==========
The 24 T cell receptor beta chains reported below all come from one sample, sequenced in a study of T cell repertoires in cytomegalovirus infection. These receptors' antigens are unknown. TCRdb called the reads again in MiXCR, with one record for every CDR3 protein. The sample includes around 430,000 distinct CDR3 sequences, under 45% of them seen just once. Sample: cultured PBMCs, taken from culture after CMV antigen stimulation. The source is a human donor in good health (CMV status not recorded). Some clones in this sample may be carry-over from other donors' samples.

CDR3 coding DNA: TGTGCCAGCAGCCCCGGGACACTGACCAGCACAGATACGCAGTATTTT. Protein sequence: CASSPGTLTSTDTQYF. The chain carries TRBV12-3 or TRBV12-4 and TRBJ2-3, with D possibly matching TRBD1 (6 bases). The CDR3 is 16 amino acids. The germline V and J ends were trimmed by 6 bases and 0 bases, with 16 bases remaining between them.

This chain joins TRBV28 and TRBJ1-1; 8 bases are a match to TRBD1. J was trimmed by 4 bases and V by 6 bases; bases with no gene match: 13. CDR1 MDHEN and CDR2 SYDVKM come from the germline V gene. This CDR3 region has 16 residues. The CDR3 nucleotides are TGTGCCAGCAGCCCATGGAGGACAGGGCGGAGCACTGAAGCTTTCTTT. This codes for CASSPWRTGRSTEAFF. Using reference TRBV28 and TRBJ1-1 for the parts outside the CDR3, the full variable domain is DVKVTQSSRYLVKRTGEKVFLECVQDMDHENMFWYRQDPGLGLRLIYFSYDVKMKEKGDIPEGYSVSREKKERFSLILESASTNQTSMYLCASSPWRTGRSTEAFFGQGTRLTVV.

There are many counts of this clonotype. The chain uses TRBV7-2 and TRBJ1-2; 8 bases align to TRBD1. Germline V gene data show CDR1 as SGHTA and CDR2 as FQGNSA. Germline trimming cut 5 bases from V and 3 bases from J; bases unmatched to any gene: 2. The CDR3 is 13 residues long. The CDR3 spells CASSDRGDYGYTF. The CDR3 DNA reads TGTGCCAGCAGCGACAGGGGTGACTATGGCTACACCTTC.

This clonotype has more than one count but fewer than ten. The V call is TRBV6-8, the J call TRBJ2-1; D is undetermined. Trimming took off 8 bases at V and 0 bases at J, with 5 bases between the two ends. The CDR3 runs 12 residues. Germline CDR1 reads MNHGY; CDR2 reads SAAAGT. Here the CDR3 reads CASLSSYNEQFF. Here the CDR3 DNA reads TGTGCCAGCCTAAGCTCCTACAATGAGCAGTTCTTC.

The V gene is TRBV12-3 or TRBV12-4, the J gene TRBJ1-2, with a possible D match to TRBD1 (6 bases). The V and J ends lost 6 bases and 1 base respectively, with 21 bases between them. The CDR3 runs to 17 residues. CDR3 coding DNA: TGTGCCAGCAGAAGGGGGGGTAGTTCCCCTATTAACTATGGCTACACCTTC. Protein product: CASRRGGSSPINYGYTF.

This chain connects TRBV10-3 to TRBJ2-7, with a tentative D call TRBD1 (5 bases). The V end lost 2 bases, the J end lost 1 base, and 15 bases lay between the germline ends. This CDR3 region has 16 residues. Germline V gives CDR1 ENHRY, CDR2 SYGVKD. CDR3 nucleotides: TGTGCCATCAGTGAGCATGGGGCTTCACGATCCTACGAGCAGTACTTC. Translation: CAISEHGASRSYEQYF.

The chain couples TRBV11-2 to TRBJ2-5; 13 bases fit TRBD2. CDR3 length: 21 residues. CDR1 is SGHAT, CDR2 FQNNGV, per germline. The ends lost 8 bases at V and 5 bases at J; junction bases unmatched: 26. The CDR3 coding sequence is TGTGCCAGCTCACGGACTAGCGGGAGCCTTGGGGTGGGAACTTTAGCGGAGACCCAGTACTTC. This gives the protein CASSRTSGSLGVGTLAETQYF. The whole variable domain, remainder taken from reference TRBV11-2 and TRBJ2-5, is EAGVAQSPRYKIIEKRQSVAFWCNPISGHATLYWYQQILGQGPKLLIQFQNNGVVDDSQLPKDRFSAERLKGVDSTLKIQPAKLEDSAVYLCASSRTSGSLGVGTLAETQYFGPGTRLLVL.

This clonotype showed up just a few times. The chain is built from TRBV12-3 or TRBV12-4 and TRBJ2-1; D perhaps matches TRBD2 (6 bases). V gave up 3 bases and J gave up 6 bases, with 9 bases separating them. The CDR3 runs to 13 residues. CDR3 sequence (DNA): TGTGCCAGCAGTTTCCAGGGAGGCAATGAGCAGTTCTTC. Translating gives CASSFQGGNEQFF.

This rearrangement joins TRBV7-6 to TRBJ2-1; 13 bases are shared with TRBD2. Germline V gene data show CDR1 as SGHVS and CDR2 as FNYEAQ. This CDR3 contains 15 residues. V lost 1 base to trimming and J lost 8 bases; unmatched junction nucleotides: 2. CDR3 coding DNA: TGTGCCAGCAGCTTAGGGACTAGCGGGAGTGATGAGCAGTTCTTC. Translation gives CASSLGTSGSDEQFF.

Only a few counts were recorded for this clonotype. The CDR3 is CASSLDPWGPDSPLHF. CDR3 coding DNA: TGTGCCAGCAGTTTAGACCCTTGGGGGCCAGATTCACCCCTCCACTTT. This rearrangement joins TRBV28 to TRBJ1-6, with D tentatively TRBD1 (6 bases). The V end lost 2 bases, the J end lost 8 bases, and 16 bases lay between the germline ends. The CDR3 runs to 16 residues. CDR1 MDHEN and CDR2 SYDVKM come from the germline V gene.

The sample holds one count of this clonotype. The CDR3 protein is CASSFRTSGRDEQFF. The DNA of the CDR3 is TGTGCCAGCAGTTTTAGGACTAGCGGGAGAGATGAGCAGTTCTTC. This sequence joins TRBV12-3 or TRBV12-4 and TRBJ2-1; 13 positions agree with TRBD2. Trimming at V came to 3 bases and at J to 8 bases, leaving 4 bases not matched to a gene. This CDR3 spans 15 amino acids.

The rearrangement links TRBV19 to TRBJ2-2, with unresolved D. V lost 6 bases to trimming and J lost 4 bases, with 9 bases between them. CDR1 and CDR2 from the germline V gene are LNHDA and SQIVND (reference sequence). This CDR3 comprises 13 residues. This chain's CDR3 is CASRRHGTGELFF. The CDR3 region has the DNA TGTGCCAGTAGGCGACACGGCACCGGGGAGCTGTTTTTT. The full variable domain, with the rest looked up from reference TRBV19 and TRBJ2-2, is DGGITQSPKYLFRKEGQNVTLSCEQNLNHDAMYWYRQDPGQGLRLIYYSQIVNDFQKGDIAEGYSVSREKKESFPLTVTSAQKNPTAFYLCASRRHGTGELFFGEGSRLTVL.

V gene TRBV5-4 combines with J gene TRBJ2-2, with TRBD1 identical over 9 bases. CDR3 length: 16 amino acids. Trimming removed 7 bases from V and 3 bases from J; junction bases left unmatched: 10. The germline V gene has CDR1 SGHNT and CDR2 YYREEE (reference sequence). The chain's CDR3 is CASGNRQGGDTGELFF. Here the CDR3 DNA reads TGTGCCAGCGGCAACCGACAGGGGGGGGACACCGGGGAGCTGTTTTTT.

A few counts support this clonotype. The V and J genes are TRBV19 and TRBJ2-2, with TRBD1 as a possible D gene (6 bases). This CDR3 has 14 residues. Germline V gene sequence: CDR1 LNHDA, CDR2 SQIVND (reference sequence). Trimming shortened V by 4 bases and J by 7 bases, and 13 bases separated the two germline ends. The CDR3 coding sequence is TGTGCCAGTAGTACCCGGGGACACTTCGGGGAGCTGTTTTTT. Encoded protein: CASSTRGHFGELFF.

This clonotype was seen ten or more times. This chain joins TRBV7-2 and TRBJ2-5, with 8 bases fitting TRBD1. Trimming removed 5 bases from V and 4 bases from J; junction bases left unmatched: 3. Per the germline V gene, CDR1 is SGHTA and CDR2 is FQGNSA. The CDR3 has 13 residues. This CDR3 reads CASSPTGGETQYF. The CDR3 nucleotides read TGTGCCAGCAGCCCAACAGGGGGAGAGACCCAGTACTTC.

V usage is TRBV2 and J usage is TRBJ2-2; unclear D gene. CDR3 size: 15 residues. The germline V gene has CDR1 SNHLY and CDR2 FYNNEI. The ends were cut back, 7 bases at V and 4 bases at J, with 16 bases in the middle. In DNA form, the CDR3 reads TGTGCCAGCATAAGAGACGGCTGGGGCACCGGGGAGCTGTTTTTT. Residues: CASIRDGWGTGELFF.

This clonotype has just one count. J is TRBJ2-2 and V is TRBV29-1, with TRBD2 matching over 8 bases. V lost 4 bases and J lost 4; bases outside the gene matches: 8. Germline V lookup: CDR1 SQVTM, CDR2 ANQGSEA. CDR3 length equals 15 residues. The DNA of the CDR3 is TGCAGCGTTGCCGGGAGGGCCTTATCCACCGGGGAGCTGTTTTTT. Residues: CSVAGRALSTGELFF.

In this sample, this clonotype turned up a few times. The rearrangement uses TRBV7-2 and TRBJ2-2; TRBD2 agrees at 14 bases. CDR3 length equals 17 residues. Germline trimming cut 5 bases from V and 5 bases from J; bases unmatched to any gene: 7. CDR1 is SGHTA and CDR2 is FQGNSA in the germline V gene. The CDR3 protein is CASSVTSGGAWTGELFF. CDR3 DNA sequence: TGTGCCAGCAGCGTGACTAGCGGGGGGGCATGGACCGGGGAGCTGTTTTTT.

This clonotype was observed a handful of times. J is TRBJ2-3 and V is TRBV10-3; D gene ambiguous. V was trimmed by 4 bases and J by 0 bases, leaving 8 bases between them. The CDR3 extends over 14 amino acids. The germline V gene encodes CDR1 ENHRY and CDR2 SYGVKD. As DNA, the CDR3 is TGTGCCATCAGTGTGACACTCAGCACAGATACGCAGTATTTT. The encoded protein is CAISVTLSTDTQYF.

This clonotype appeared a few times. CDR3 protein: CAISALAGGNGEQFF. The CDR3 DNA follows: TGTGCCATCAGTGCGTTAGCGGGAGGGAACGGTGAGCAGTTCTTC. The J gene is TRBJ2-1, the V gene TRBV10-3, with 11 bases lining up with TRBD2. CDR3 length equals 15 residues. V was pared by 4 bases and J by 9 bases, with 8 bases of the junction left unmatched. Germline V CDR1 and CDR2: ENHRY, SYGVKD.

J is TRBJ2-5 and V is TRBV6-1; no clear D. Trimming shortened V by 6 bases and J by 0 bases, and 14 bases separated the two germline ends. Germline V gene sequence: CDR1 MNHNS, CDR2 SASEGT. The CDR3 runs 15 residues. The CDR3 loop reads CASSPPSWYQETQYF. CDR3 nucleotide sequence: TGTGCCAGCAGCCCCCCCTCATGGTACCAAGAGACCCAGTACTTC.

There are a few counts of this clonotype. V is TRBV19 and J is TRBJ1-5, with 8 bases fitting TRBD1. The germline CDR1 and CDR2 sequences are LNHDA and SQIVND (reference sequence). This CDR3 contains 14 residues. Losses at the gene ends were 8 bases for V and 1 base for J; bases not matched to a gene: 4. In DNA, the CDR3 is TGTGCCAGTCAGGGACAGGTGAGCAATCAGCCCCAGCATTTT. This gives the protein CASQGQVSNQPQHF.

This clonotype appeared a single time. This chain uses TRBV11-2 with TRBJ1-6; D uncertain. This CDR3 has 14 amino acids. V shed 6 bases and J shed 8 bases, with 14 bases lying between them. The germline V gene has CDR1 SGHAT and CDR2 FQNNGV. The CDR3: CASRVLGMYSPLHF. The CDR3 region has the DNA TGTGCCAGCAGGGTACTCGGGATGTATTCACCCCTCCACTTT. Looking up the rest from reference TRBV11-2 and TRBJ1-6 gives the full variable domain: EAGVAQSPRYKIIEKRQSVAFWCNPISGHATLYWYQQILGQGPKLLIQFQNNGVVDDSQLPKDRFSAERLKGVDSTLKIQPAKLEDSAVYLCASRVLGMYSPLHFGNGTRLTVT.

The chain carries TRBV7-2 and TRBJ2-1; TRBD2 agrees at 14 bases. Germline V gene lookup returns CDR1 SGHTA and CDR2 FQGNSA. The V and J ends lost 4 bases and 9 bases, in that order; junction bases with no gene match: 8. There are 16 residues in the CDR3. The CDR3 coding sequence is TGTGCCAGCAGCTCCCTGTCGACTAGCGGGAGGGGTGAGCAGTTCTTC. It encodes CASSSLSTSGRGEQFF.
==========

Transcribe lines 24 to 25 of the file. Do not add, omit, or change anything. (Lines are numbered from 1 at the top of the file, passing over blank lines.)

This clonotype appeared a single time. This chain uses TRBV11-2 with TRBJ1-6; D uncertain. This CDR3 has 14 amino acids. V shed 6 bases and J shed 8 bases, with 14 bases lying between them. The germline V gene has CDR1 SGHAT and CDR2 FQNNGV. The CDR3: CASRVLGMYSPLHF. The CDR3 region has the DNA TGTGCCAGCAGGGTACTCGGGATGTATTCACCCCTCCACTTT. Looking up the rest from reference TRBV11-2 and TRBJ1-6 gives the full variable domain: EAGVAQSPRYKIIEKRQSVAFWCNPISGHATLYWYQQILGQGPKLLIQFQNNGVVDDSQLPKDRFSAERLKGVDSTLKIQPAKLEDSAVYLCASRVLGMYSPLHFGNGTRLTVT.

The chain carries TRBV7-2 and TRBJ2-1; TRBD2 agrees at 14 bases. Germline V gene lookup returns CDR1 SGHTA and CDR2 FQGNSA. The V and J ends lost 4 bases and 9 bases, in that order; junction bases with no gene match: 8. There are 16 residues in the CDR3. The CDR3 coding sequence is TGTGCCAGCAGCTCCCTGTCGACTAGCGGGAGGGGTGAGCAGTTCTTC. It encodes CASSSLSTSGRGEQFF.